Monday, June 16, 2014

Instant Feedback: Everything's The Same

If everyone on that stage attacked Cena, he'd still get the better of them
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Technically, any time that a wrestler wins a match, he or she is overcoming the odds. Sure, the victory doesn't come in the dramatic fashion as one might expect when that verbiage is introduced into the fray. Even if a wrestler is a 1/100 favorite to win a match, that competitor has to overcome those odds, as minuscule as they might seem. So in a way, John Cena overcoming the odds is something he's done, something he's fairly good at doing.

But the narrative has a certain connotation that rings hollow. If John Cena easily overcomes what is placed in front of him, then why should THE ODDS pose any kind of existential dread in the hearts of his fans? Unless WWE is to assume that the people who chant "LET'S GO CENA" every week have memories as long-lasting as Dory at the beginning of Finding Nemo, then the Monster of the Week shtick should have gotten old sometime around 2007. If anything, Cena is at a great disadvantage in one-on-one matches against people he treats as his equal. The Rock and Daniel Bryan are the only ones to have victories of any permanence over Cena in the last few years, and in both cases, the effect was dulled either by a rematch where Cena got his win back or a post-match Money in the Bank cash-in that began the accidental long road to WrestleMania that wasn't supposed to belong to Bryan anyway.

If en masse interference is supposed to signify a stacked deck, however, then WWE has done a poor job in letting actions speak. I wish I could say that Seth Rollins' and Randy Orton's interference being rendered ineffectual against Cena and irrelevant to the finish of the stretcher match vs. Kane was the first instance of the CENA WINZ narrative overcoming even the waves of built-in excuses for him to lose matches, but he's been making multi-man matches look easy for years now.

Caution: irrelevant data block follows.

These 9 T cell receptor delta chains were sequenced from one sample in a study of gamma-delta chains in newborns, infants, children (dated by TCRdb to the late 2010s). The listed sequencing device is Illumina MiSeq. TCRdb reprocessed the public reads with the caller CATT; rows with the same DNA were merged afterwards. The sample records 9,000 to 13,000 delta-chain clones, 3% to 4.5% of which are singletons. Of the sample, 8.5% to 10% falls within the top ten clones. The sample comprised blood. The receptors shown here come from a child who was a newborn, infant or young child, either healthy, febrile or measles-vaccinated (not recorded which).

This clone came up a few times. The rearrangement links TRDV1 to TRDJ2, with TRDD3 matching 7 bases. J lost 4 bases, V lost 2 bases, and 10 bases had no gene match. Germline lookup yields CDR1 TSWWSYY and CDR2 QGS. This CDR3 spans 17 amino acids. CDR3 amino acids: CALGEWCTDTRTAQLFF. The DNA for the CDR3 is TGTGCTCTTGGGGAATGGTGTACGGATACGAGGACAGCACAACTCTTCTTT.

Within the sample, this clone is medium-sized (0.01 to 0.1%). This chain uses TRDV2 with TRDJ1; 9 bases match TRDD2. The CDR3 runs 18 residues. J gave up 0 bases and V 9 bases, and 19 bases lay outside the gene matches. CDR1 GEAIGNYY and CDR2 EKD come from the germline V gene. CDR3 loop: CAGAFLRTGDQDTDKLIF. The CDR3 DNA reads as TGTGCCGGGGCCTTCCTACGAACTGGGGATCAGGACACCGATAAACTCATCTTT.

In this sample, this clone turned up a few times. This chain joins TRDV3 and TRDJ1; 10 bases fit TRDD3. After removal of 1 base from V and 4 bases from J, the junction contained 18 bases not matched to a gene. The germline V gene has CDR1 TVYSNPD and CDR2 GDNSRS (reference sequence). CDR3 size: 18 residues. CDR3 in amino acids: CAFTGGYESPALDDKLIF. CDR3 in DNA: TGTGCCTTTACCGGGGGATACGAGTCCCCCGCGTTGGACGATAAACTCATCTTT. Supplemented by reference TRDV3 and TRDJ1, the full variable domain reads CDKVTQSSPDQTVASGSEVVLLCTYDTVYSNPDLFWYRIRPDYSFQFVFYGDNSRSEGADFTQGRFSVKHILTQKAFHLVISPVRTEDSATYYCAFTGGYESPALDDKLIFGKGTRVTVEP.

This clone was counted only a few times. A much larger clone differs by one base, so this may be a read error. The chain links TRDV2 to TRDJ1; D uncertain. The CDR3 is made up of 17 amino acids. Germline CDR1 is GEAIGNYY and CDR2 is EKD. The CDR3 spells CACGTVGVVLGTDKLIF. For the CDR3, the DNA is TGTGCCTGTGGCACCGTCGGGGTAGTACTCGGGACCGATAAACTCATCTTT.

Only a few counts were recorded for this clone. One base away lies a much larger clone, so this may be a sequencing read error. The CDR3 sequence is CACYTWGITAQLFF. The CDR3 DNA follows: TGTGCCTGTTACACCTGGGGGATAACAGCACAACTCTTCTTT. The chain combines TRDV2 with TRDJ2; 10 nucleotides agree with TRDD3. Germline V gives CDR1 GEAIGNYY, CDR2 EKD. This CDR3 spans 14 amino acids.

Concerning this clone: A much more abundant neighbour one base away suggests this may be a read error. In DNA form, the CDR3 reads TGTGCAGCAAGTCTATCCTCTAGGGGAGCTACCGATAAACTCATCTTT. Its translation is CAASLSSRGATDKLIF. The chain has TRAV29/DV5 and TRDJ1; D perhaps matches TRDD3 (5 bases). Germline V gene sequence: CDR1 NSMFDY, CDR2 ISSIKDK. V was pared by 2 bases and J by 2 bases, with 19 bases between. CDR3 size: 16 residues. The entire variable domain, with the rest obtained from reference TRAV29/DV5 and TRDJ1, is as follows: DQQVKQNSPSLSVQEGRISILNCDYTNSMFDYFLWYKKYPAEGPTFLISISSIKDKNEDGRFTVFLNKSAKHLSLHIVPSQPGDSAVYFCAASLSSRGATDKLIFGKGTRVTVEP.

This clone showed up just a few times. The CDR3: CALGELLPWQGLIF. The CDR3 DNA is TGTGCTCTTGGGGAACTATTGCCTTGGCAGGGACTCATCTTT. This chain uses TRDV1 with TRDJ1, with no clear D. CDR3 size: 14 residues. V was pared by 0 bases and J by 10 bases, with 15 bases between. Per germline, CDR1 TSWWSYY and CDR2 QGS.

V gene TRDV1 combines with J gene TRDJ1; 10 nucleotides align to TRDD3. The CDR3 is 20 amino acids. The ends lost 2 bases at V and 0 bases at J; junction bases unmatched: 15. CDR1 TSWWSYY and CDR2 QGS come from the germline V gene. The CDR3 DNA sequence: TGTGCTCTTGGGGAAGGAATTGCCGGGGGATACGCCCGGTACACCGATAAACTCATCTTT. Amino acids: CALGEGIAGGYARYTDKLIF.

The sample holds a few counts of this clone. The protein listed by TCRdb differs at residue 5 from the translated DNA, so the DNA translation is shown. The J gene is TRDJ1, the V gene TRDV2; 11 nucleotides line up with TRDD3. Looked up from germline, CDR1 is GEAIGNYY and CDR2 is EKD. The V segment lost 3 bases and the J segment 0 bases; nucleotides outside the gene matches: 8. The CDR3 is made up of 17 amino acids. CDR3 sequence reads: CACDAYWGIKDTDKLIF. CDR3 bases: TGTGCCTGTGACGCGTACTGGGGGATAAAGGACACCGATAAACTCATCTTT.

Therein lies the problem with WWE's machine at its worst. When the celestial bodies in the Solar System line up in harmonic convergence and the writers and Vince McMahon create a story that is sublime, then nothing in the wrestling world is better. But more often than not, a slight kink exists in the machine, and everything goes haywire. Then, the gears move in erratic patterns, and garbled transmissions get repeated. The audience is forced to believe that a guy Cena dominated not two-and-a-half years ago could be The Authority's trump card against him, or that anyone short of Stannis Baratheon's army running a surprise pincer formation on him would be able to stop the man.

Of course, the repetitive nature does not apply only to The Champ. Vickie Guerrero is still the butt of the most one-sided, latently misogynist joke in WWE history. McMahon and Kevin Dunn still find projectile vomit funny (well, to be fair, so do I, just not in this setting). Women still be fightin' over hogs that they wanna funnel. Even on a show that had a fresh showdown to finish a battle royale and the "debut" of Stardust, the greatest pro wrestling character in history, the generally crushing feeling of recursive, regressive repetition ruled the night.

But when the script with the top wrestler in the company has remained unchanged for years without end, then malaise trickles down the card, whether deserved or not. Can WWE at least pretend to gamble on something that makes Cena seem somewhat vulnerable? Or will it continue to rely on wellsprings in other areas of the card, ones that may or may not have the providence needed to sustain a three hour show? Either way, I'm getting exhausted seeing Cena so easily dispatch his conflicts every week. The next person to dare erase the whiteboard will be the one to inject some life into a John Cena that hasn't felt vibrant in ages.